A Georgian styled interior begins with architectural detail of mouldings and ornate carvings. These properties can often be found in older homes that are classic of the Queen Anne era. If you are starting with a newer home that has no unique characteristics, a simple crown moulding along the ceiling edge can add a graceful start. There are also many different types of ceiling tiles that add flair of the Georgian era without much fuss. If you have a low-lying ceiling, ornate ceiling tiles are not recommended but high ceilings are perfect.
Carefully chosen colours of muted gold, turquoises, indigos or deep blues make a stunning backdrop of colour that promotes an elegant simple feel that can further be decorated with elaborate pencil pleat curtains and dark, ornate Georgian furniture pieces. Earlier Georgian period colours consisted of white, stone, olive or chocolate brown if you wish to keep the tone more subtle in nature.
The Georgian theme was borrowed from the Queen Anne style with touches of Greek and Roman art, French aristocratic style, Gothic revival and even oriental designs. When preparing for your design, don’t be afraid to incorporate any of these styles that are slightly representative of Georgian style. While clean straight lines are used in creating your room, the scrolls, swirls and ornate blends give the room essence and character.
Wainscot is popular with this era that makes walls intriguing when painted a different colour than the upper section of exposed wall. You can even have a beautiful landscape mural painted on one entire wall that makes a great focal point behind a couch or to show off your favourite ball and claw furniture. Winged armchairs, chaise-lounges and roll-top desks also look stunning beneath a mural dated from the King George time frame of the 18th century.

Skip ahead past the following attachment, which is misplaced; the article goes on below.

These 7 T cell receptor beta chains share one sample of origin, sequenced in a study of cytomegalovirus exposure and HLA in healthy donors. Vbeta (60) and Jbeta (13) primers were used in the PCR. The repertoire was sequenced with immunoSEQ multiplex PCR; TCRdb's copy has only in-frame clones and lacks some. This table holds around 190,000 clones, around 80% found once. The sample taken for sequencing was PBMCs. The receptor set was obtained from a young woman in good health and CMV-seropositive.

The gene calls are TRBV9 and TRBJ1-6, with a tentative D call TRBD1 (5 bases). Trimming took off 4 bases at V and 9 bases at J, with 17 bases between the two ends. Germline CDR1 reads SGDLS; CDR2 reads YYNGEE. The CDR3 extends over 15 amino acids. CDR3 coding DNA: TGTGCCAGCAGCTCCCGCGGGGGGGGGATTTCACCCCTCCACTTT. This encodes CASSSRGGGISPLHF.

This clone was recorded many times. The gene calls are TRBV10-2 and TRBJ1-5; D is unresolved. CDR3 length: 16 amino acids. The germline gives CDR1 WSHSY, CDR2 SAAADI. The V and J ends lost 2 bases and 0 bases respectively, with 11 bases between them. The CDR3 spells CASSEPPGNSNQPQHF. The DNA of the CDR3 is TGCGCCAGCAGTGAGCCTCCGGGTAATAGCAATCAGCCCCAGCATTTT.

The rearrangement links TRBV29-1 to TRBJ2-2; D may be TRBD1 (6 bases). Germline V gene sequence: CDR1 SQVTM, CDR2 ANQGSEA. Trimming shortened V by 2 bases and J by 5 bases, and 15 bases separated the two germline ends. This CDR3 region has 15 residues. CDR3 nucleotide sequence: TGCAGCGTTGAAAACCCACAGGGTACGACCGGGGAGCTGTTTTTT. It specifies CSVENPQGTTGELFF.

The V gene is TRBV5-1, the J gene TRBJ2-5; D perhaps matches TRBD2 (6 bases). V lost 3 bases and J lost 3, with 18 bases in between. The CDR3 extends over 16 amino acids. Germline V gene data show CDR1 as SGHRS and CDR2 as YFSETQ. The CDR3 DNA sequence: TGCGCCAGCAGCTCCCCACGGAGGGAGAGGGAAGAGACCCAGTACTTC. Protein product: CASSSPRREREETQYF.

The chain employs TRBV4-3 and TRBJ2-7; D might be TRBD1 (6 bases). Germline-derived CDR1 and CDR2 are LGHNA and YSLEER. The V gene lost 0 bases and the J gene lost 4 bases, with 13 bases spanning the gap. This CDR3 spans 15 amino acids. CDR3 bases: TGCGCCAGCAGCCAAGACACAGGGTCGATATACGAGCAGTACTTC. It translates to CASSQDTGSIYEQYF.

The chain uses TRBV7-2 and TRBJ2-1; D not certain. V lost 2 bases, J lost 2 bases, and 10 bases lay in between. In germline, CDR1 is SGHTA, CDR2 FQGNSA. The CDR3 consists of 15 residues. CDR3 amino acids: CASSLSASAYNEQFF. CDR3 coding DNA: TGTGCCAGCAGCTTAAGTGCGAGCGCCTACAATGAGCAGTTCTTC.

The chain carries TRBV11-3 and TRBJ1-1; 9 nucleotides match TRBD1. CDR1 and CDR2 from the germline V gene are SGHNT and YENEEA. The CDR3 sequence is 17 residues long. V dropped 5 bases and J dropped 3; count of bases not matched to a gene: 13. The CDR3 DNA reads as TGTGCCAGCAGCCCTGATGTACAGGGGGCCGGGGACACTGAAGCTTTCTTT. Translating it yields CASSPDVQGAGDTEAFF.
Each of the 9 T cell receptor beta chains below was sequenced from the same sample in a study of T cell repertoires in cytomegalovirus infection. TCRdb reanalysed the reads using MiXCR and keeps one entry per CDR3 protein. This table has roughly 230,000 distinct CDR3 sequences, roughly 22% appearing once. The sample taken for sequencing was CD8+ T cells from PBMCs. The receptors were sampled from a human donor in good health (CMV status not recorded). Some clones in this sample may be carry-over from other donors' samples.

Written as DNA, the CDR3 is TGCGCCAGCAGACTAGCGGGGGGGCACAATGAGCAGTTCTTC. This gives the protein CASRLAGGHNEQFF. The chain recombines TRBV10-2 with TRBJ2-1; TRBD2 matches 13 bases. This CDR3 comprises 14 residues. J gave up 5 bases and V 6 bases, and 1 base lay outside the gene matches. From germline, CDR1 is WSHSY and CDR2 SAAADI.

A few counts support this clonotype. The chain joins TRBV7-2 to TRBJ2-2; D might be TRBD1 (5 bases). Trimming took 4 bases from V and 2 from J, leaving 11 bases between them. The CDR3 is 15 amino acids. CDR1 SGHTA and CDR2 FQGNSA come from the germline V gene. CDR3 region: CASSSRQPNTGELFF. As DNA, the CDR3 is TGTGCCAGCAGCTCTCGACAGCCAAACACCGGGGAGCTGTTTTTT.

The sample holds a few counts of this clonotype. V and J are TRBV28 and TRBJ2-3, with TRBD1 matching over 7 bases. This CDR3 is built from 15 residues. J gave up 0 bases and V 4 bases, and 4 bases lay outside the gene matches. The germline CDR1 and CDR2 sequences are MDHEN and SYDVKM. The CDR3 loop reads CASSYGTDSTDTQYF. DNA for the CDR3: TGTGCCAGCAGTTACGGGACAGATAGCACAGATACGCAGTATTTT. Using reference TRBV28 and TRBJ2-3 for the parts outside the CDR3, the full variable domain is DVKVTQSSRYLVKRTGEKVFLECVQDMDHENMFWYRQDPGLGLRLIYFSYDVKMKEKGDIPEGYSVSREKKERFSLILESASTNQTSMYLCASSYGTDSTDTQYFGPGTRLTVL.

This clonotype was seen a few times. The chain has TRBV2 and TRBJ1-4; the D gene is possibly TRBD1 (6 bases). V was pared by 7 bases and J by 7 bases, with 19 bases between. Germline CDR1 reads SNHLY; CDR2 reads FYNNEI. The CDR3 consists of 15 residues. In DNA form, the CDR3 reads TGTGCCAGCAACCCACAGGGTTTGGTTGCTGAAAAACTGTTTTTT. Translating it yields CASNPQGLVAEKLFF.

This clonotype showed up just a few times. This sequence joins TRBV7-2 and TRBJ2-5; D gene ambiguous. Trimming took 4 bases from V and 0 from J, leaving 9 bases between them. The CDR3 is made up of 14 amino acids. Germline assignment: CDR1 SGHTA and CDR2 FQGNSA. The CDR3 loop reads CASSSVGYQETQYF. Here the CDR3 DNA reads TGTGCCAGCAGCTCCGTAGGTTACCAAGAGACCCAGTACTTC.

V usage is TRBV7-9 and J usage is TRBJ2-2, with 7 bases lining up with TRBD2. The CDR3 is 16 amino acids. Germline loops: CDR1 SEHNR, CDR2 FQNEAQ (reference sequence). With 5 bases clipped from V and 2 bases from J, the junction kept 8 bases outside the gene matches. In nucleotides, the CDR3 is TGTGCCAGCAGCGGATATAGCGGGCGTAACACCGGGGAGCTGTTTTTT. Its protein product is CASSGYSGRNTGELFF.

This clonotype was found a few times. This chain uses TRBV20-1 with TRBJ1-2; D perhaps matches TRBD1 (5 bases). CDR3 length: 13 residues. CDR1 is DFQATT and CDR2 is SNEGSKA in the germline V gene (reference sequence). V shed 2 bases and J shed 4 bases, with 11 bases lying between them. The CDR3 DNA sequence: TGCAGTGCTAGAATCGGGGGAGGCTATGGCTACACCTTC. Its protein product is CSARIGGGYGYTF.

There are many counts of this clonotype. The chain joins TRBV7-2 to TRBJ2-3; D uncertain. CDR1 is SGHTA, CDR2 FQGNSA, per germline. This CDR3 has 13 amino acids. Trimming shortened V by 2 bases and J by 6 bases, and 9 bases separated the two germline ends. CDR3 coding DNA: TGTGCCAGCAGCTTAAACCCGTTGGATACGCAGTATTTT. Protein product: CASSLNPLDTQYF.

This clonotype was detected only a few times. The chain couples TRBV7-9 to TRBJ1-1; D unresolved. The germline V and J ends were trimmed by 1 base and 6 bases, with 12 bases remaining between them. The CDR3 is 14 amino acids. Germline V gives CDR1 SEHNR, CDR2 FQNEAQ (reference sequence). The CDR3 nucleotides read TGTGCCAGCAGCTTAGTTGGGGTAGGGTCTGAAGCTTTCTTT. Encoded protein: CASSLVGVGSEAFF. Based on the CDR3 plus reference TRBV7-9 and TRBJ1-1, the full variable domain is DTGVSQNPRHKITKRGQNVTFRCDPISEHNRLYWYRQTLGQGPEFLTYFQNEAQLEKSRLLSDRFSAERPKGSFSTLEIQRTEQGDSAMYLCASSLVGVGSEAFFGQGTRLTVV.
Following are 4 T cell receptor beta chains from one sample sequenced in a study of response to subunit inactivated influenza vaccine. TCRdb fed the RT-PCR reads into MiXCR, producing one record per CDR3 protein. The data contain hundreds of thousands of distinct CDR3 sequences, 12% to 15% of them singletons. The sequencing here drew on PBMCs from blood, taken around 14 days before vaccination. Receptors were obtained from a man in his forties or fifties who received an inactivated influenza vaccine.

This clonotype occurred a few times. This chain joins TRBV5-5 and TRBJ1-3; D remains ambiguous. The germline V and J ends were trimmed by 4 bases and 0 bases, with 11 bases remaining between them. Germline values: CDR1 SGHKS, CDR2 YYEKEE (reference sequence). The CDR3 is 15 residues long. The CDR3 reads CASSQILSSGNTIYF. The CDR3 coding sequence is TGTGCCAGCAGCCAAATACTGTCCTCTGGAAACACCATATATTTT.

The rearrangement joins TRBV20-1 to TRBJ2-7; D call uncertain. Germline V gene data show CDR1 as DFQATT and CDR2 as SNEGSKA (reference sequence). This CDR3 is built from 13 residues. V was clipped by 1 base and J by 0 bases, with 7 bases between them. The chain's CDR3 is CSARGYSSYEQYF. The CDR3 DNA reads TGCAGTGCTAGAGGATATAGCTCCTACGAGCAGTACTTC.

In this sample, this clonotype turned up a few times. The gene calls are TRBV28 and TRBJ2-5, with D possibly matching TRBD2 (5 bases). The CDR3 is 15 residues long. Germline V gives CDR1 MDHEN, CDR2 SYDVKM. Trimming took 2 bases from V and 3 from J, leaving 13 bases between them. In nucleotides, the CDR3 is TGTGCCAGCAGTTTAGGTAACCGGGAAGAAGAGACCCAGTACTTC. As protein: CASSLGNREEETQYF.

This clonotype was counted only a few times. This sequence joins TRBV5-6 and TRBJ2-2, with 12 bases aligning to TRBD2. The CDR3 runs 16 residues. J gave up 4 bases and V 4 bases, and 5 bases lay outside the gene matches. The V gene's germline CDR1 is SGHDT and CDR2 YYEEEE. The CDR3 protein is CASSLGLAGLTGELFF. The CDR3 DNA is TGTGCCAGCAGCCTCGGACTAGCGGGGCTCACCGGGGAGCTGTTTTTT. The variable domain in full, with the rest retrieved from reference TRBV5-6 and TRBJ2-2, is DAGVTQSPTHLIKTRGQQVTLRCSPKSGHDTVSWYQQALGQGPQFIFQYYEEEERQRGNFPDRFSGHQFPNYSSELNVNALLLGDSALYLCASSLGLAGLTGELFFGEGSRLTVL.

Curtains and drapes should be elaborate but not frilly. Toile, small floral or striped patterns help bring colour to the room and blend in nicely with period furniture. If you would rather keep windows open to the sunlight, festoon ready made blinds, cheap Roman blinds or upper swags with tails are ideal. Wall to wall carpeting used to be a must, but waxed wood with stencils or dreamy large area rugs work as well.
Select your furniture carefully because everything that has to do with the Georgian styled interior needs to match and flow. This does not mean than a striped side chair will clash with small flowers on curtains but don’t try to mix different types of stripes on other furniture. Plain subdued textures that have marked patterns of scrolls or leaves create a beautiful blend of different materials, another feature of this era.
Finally, add your accessories. Match pairs of candlesticks, pillows, picture frames or other small items. Large mirrors or scenic prints, and certainly art from the majors in gold frames will help stretch the simple and elegant style that is known as Georgian.